From Faust to Strangelove: Representations of the Scientist in Western Literature
They were mad, of course. Or evil. Or godless, amoral, arrogant, impersonal, and inhuman. At best, they were well-intentioned but blind to the dangers of forces they barely controlled. They were Faust and Frankenstein, Jekyll and Moreau, Caligari and Strangelove--the scientists of film and fiction, cultural archetypes that reflected ancient fears of tampering with the unknown or unleashing the little-understood powers of nature.
In From Faust to Strangelove Roslyn Haynes offers the first detailed and comprehensive study of the image of the scientist in Western literature and film--from medieval images of alchemists to present-day depictions of cyberpunks and genetic engineers.
Resultados 1-3 de 51
... ruthless determination to carry out his incredible plan is also offset by his
frontier - style virtues - courage and optimism when all seems hopeless and the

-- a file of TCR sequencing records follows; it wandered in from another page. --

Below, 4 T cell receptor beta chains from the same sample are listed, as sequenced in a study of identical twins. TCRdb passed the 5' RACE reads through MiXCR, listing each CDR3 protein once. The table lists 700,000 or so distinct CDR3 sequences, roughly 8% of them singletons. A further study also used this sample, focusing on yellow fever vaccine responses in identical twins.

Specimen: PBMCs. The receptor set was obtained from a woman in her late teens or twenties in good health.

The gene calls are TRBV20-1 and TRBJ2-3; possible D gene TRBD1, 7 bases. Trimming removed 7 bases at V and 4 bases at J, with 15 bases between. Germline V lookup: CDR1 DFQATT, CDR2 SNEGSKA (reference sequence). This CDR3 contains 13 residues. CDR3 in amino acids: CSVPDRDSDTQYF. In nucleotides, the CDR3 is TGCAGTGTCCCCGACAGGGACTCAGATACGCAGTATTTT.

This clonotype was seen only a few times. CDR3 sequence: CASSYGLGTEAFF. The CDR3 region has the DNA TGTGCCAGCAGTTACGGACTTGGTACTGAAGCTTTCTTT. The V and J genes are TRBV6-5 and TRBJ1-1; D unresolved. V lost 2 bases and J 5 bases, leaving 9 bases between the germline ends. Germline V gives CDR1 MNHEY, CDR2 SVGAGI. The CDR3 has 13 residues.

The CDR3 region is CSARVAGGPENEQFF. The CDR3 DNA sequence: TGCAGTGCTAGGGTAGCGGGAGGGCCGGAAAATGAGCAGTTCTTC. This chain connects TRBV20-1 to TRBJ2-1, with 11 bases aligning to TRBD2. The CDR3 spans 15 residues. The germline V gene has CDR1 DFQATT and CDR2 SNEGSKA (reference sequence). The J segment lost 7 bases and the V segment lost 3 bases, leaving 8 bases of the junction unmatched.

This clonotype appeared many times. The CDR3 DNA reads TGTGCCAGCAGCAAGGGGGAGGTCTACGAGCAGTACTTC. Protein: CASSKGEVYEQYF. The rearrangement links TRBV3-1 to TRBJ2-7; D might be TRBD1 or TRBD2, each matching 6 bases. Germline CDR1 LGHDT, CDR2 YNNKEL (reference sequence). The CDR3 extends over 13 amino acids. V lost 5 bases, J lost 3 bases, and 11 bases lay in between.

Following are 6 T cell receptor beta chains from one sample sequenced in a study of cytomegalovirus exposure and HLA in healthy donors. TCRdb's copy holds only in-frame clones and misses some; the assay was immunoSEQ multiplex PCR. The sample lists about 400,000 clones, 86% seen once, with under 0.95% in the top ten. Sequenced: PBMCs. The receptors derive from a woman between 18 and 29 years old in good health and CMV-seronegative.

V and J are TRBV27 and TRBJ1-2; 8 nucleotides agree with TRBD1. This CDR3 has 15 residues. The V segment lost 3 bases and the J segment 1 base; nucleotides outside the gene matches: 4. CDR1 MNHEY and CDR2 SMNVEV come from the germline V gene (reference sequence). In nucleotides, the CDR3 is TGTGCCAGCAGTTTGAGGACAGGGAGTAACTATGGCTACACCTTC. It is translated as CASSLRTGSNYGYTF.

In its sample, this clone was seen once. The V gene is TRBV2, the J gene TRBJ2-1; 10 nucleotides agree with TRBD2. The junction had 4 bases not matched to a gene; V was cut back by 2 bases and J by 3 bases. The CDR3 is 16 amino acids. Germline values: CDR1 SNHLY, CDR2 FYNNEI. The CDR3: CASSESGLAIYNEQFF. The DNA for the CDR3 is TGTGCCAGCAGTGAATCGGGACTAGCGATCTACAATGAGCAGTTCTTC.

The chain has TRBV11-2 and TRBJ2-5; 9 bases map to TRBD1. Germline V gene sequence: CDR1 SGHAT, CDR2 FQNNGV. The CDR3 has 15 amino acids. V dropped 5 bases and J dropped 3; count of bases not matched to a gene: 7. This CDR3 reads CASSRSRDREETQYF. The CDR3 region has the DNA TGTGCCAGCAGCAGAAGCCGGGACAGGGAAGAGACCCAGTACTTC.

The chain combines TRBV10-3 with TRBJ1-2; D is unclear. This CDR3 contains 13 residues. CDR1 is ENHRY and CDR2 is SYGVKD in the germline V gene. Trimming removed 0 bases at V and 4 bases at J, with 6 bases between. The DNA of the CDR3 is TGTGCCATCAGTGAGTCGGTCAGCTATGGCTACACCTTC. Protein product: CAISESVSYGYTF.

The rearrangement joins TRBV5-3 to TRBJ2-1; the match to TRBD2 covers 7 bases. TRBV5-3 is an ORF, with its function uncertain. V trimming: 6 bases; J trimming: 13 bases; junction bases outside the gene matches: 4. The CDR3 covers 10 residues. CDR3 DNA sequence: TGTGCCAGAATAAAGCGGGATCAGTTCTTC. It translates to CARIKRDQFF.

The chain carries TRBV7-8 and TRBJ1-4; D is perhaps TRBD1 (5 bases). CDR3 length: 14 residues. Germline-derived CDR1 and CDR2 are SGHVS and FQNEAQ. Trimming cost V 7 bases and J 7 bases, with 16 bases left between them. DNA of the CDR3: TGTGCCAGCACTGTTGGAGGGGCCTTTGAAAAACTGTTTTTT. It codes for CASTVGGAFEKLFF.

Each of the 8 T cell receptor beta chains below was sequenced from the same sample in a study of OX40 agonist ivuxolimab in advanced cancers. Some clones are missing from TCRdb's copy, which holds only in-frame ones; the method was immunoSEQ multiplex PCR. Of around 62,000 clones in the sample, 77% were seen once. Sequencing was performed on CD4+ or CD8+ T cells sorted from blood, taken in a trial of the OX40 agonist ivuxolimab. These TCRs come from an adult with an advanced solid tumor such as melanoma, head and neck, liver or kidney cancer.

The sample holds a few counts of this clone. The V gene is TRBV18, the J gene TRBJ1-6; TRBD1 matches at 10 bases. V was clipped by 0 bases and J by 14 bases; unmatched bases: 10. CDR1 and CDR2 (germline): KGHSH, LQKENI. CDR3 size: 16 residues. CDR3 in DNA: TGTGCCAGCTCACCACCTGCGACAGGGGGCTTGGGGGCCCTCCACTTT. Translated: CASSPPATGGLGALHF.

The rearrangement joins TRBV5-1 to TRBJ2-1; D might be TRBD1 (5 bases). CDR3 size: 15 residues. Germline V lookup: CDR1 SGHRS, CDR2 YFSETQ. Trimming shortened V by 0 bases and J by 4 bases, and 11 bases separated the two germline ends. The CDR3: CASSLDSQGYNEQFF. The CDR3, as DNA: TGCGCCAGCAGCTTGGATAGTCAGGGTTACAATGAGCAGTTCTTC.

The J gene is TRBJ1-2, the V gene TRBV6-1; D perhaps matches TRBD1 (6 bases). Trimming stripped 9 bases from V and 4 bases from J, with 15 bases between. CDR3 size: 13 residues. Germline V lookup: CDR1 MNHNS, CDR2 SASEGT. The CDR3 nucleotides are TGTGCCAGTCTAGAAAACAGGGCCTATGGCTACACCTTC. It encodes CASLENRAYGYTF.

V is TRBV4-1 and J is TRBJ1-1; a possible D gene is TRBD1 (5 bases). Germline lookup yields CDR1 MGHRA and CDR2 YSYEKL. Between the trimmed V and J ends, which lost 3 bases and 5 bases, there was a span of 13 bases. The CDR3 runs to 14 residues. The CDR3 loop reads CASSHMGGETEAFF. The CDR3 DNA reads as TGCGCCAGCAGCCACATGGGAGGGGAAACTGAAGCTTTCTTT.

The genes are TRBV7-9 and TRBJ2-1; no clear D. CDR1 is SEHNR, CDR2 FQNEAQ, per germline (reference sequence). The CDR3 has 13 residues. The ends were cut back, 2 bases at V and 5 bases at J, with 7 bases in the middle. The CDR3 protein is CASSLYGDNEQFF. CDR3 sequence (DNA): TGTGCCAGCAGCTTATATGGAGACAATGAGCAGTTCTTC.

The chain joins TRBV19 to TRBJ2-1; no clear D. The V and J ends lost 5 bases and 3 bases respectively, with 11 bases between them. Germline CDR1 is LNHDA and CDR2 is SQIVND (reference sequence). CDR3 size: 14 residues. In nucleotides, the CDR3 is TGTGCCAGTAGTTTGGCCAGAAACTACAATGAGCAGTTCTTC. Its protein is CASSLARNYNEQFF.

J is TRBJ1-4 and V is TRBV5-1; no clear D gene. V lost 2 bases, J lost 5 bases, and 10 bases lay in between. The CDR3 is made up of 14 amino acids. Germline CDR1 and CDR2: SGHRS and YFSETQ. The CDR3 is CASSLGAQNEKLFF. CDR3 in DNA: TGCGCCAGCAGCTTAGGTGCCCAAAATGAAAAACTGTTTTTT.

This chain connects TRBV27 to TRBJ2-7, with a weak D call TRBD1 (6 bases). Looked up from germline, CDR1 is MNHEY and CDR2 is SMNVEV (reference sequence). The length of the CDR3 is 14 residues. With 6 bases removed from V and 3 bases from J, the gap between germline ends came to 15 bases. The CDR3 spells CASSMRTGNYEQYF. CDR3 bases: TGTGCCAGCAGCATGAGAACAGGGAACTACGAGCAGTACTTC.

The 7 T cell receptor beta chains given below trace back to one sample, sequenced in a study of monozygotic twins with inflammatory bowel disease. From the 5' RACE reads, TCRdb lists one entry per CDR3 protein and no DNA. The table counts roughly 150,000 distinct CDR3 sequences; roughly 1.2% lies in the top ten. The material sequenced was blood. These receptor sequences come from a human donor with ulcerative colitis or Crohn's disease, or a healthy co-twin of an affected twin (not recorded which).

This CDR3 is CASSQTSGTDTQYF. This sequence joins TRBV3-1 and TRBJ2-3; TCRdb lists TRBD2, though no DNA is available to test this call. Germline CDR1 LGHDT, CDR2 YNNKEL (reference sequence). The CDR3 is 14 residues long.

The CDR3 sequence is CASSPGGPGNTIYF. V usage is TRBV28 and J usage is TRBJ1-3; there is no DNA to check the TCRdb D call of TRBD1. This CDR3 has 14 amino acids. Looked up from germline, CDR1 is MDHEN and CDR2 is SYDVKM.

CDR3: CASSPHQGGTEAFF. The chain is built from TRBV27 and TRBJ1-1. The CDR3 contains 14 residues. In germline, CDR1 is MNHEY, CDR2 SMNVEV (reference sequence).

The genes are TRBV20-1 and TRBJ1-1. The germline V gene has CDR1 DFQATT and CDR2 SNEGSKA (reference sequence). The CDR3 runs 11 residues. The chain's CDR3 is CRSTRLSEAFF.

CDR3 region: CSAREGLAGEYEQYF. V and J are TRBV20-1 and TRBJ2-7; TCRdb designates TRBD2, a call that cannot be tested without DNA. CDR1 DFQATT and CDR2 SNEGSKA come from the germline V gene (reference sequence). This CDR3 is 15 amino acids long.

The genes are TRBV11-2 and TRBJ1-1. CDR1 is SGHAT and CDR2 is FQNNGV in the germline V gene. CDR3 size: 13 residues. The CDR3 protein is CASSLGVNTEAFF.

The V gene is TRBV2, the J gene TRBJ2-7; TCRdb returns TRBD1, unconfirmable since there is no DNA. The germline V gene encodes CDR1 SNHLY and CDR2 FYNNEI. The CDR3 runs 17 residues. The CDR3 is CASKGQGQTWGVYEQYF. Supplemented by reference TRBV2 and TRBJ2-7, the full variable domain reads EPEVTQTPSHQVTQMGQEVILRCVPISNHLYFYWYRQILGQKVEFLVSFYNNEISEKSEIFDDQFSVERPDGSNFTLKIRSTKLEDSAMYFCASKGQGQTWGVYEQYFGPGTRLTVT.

ability to continue his scientific investigations whatever the personal dangers
Unfortunately , and tragically , so is the work of those scientists and technologists
involved in the development of even more hideous nuclear weapons . " Within
the play he explores this anomaly by showing how these highly enthusiastic and
In 1946 Louis Slotin , one of the nuclear physicists involved in the development of
the atomic bomb , fell victim to an accidentally triggered burst of radiation during
a test exercise on the critical mass of uranium 238 . Nine days later he died ...
Comentarios de la gente - Escribir un comentario
The Scientist under Scrutiny
The Scientist as Hero
The Impersonal Scientist
Derechos de autor
Otras 3 secciones no mostradas
Otras ediciones - Ver todas
Technoscience And Everyday Life: The Complex Simplicities of the Mundane
Vista previa limitada - 2006